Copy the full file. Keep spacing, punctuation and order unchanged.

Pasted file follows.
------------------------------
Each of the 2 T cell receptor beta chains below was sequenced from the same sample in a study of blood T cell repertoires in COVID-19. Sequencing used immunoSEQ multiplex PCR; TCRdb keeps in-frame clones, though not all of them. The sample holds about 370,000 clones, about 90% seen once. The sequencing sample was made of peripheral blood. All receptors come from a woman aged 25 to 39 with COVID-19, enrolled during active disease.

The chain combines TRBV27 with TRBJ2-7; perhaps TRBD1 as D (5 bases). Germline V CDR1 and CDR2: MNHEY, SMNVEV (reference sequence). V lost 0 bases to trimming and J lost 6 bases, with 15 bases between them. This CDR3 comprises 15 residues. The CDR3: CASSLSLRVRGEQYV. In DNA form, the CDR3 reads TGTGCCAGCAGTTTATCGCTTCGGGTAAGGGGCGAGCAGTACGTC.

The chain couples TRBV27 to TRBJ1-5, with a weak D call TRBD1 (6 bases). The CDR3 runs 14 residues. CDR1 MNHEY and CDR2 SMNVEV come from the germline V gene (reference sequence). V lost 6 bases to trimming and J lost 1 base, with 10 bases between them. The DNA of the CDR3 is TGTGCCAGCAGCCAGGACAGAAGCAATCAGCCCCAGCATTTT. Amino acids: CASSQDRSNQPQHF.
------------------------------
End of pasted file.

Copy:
Each of the 2 T cell receptor beta chains below was sequenced from the same sample in a study of blood T cell repertoires in COVID-19. Sequencing used immunoSEQ multiplex PCR; TCRdb keeps in-frame clones, though not all of them. The sample holds about 370,000 clones, about 90% seen once. The sequencing sample was made of peripheral blood. All receptors come from a woman aged 25 to 39 with COVID-19, enrolled during active disease.

The chain combines TRBV27 with TRBJ2-7; perhaps TRBD1 as D (5 bases). Germline V CDR1 and CDR2: MNHEY, SMNVEV (reference sequence). V lost 0 bases to trimming and J lost 6 bases, with 15 bases between them. This CDR3 comprises 15 residues. The CDR3: CASSLSLRVRGEQYV. In DNA form, the CDR3 reads TGTGCCAGCAGTTTATCGCTTCGGGTAAGGGGCGAGCAGTACGTC.

The chain couples TRBV27 to TRBJ1-5, with a weak D call TRBD1 (6 bases). The CDR3 runs 14 residues. CDR1 MNHEY and CDR2 SMNVEV come from the germline V gene (reference sequence). V lost 6 bases to trimming and J lost 1 base, with 10 bases between them. The DNA of the CDR3 is TGTGCCAGCAGCCAGGACAGAAGCAATCAGCCCCAGCATTTT. Amino acids: CASSQDRSNQPQHF.